Early Years - Noah's Arks were among the most popular wooden toys of the nineteenth century in Europe and America. Nearly every Victorian family of means had one. Due to their biblical theme, many children were not permitted to play with them except on Sundays.
Noah's Arks have been made at least since the 1700s and are being made today but their popularity peaked in the late 19th century. Most arks found from this period were made in Germany or made in America by German immigrants. The ark and animals shown below are a German wooden, hand crafted set from the late 19th century.
Making Animals - Most of the animals in these arks are fanciful. Production in the 19th century was largely a cottage industry. One family may have made only horses while another only monkeys. The family making monkeys had probably never seen a monkey nor did it matter. Some families employed all members of their family making a variety of animals and arks. They were producing toys, not biology teaching tools so their imaginations were reflected in their animals. Green and blue mammals were common (see photo above). The animals shown with the ark shown here are representative of the ones most commonly. They were first shaped on a lathe. A piece of wood was turned into a donut shape with its surface the shape of the animal to be made. The donut is then sawed or hand cut radially to separate the individual animals. The animals thus have a slight wedge shape seen from above. The separated, roughly shaped animals were then hand shaped, and painted. Some families only did carving while others only painting.
The rarest animals are the small ones such as insects and snakes. Also uncommon are animal pairs which have different poses such as one looking and the other feeding.
Making Arks - Arks were made in small factories. Some were made from pieces of wood that looked like straw and these are sometimes called prisoner arks as though they were made by prisoners using bedding straw - some probably were. Early arks had removable roofs into which the animals were stored. These loose tops were easily lost so hinges were later added. A dove was usually added to the roof. In about the 1880s, lithography had been well developed and lithographed decoration began to be added to the arks to save some of the costs of hand painting. Later, arks were all lithographed. The ark shown here is all hand painted except for a small strip of lithographed paper near the roof line going all around the ark.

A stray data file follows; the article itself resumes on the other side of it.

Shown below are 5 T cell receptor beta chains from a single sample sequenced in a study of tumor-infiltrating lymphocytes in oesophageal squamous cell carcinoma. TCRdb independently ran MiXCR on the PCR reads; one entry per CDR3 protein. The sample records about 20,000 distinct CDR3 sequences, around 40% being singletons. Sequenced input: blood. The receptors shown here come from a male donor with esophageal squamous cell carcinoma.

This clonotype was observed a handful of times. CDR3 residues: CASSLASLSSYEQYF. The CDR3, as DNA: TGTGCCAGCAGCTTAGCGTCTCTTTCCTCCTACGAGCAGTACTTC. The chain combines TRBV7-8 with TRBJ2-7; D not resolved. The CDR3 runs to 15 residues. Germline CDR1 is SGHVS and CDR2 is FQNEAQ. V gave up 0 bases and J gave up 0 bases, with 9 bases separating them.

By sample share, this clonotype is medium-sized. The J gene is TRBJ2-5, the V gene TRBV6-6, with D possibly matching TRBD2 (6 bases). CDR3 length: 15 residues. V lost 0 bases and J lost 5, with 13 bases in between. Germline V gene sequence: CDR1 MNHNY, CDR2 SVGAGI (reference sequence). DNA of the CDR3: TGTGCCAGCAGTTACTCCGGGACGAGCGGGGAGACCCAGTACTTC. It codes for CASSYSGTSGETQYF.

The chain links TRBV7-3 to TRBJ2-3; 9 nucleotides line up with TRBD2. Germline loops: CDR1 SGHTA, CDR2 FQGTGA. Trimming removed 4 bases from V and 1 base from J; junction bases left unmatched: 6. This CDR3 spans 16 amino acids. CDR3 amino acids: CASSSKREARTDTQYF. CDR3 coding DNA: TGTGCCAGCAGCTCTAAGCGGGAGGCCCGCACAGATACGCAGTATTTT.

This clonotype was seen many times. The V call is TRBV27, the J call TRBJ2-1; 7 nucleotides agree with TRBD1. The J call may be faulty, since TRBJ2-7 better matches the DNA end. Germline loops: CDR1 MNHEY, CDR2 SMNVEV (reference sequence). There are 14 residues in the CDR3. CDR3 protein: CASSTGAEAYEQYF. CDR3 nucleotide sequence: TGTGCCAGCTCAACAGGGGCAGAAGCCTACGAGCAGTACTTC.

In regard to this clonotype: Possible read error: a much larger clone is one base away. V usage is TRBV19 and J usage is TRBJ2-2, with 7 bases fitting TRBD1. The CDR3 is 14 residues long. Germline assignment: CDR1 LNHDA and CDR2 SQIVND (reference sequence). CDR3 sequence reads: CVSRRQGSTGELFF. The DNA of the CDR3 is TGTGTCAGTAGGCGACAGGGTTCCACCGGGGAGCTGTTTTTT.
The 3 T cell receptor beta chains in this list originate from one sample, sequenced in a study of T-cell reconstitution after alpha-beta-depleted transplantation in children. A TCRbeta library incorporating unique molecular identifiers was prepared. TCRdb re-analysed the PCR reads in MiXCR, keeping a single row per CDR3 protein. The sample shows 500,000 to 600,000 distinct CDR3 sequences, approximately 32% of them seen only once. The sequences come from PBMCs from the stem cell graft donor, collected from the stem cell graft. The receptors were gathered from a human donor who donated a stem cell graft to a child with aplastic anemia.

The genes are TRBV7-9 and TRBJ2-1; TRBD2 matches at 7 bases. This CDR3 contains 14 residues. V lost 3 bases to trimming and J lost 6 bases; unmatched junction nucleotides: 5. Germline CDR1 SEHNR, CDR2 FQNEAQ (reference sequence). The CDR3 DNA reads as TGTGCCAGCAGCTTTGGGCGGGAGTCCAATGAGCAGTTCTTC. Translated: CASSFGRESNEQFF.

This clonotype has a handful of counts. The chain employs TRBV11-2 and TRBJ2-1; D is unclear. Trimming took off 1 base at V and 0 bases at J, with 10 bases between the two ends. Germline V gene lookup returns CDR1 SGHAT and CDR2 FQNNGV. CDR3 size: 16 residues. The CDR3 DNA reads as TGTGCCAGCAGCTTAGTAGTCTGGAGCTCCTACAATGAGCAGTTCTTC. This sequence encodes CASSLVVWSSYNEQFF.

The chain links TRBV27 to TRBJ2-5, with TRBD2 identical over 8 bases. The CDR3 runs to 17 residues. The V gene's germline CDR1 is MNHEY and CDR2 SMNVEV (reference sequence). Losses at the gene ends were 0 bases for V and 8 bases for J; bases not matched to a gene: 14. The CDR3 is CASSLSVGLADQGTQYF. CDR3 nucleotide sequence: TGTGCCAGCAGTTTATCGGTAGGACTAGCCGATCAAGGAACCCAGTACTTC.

Arks styles generally break down into flat bottoms and boat bottoms. The boat bottom ark, shown above, was the most elaborate and costly to produce and is the most valued by collectors.
Flat Bottom Arks - A cute example of a flat bottom ark is shown below. This ark was likely made in the late 19th century, or early in the 20th century, probably in the Erzgebirge region of Germany . The original owners of this ark were among a very large group of German settlers who came to settle in South Australia in the mid 1800's to escape religious persecution. Beautiful lithographs on this one.
Photo courtesy of John and Penny Foumakis of South Australia.
Unusual flat bottom Ark of Noah with 12 animals ( 5 pairs ); made in Germany in the Erzgebirge region ca 1900. This wooden ark has a roof which can be opened and one part of the lower side opens which makes this a special Noah's ark.
Thanks to Werner Ivo for these fine photographs.
Straw Arks - The most finely made arks are those made from straw and individual sticks and veneers of wood. These strips were often stained to give a beautiful multicolored effect. These arks are usually called straw arks as it looks as though the ark is made entirely of straw. Sometimes the straw is woven. These are beautiful arks but the straw pieces have a tendency to break off.
A nice, small, flat bottomed straw ark.
Great German Boat Bottom Straw Ark, ca.1870, 16.5 inches long
Notice the finely woven wood strops along the sides
Photos courtesy of Jean-Noel Cabanettes of French Cab
Manufacturers - It is virtually impossible to identify ark manufacturers since it was largely a cottage industry.
It is also hard to determine what the full complement of animals for a set was. You would think that the number of persons would always be eight since that was the size of Noah's family but I don't think that was always the case. Occasionally, a list of contents is found in a toy catalog or with an ark.
Valuation - Noah's Arks have become very popular with toy collectors. The most desirable are the German made, 19th century arks. The boat bottom arks are much more desirable than the flat bottom ones. The taller the better. Originality is very important although most arks have had, or need, some restoration. Their wood parts shrink over time and separations occur. This is a sign of age.
Hand painting details increase value. Small amounts of lithographed decoration that enhances beauty is desirable. Arks with all lithographed decoration are not usually as desirable.
The more animal pairs the better - single animals don't add very much since finding a matching mate is very improbable - but it does happen.
Nice examples sell for thousands of dollars. Particularly spectacular sets have sold for $80,000 or more.
At Northeast Auctions' August 5-6, 2000 auction of Americana, a Noah's Ark with about 200 animals and about 12 figures of Noah's family reached $28,750! The ark size was 12 inches by 23 inches. The ark was a flat bottomed version.
This article is courtesy of Judy's Old Wood Toys. Judy's site, oldwoodtoys.com, features old toy photos, toy company histories, and online toy shops where you can buy great old wooden toys. Most of the content is regarding toys made prior to 1950.
A fine example of Arks that are being made today can be found here.